After climate scientist-turned-Green Party MLA Andrew Weaver had a taste of debate in the B.C. legislature, I asked him for his impressions on that and other issues. Excerpts from that discussion:
TF: You did a study comparing burning all the world’s coal reserves and all oil reserves, showing how big coal really is. The federal government says that when you add up what’s actually being used in North America, carbon emissions from coal are about 30 times more than from oil.
Now we have a symbolic coal export ban in Vancouver, which doesn’t apply to Port Moody or Point Roberts or Prince Rupert. Do you think there’s any significance to this?
AW: There is no question that the biggest issue around is coal, because coal use is on the rise world-wide. Not in the United States, because they’re converting [power production] to natural gas. This is why American producers are saying, let’s ship it to Asia. California says no, Oregon says no, Washington says no. Vancouver says no, British Columbia, not sure.
It’s pushing us to start thinking about what I think is going to be the greatest industrial revolution the world has ever seen, which is transformation of energy systems away from our combustion approach, which is essentially what we’ve been doing since we were in caves. We’ve gone from burning wood to now fossil wood, and fossil plants and fossil algae, to a much more modern era of production of energy through natural means, solar, wind, geothermal etc.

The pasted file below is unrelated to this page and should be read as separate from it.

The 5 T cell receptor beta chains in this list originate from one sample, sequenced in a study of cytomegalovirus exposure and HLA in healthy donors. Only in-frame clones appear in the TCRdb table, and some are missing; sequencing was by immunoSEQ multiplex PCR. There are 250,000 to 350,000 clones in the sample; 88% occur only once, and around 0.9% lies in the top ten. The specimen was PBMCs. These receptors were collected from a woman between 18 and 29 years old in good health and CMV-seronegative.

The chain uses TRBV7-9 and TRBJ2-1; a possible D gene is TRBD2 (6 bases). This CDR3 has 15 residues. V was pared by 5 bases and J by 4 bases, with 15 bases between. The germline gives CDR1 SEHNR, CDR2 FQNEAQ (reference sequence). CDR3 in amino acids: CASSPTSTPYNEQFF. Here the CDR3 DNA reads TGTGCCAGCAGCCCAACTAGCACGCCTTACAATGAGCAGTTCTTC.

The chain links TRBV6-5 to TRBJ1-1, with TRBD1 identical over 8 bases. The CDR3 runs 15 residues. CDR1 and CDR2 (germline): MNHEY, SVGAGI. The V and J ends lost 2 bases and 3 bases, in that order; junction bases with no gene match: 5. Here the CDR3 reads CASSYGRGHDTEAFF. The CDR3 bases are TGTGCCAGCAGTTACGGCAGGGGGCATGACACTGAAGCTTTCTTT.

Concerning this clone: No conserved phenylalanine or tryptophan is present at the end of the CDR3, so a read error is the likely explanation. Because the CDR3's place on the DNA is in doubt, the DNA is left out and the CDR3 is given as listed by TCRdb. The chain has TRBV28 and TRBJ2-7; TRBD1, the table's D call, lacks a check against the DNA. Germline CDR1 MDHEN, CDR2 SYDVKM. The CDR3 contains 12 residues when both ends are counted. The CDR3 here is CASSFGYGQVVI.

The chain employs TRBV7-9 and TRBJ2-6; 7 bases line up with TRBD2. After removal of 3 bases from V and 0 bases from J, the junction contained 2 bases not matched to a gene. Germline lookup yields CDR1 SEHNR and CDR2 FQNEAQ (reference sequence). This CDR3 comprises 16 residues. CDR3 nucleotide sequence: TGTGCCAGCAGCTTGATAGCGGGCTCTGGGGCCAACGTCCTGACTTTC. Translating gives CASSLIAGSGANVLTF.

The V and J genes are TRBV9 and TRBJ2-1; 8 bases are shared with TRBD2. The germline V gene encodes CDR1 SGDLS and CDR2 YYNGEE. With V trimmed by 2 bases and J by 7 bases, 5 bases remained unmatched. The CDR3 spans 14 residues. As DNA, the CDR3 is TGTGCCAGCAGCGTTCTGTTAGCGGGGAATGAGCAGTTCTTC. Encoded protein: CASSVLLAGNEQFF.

TF: Liquified natural gas. The NDP says they are absolutely in favour of that now.
AW: I have questioned the economics of it from day one. There’s a market differential that exists now. There’s that small window because Japan is moving from nuclear to natural gas. But we’re way behind everyone else.
TF: Thirty years ago, Japan played Australia and B.C. off for metallurgical coal. Those northeast B.C. coal mines are back up and running again, but you’re seeing a similar thing here?
AW: Yes. And if we start shipping natural gas to Asia … the Asian price comes down, the North American price goes up. British Columbians haven’t been told that.
TF: How has the legislature session been for you?
AW: I sit there and watch the two parties. Rhetorical question, condescending answer. Rhetorical question, condescending answer. And I hope more British Columbians watch this, because this needs to change. And I think it can change.
TF: The NDP opposition decides when you and Delta South Independent Vicki Huntington get your occasional moments in question period?
AW: Yes, and if I’ve asked it’s been no problem.
TF: Grudgingly no doubt. If the NDP had their way, the closest Green Party member would be in Holland.
AW: [Laughs] Yes. Certainly not in North America. There’s this sense of entitlement within the NDP to the ‘green’ vote. And I sense that the B.C. Liberals very much like our existence, as being not NDP. The reality is, we take as many Liberal votes, if not more. It’s because what it means to be ‘green’ has moved out of what the NDP view as green, which is a tree hugger. It’s kids going to school, talking about conservation, and going home to talk to their parents. That’s where our votes are coming from.
TF: Are you going to be found standing in front of a coal train any time soon?
AW: No, never. They asked me to, and I said no, because I don’t believe in civil disobedience.
Tom Fletcher is legislative reporter and columnist for Black Press. firstname.lastname@example.org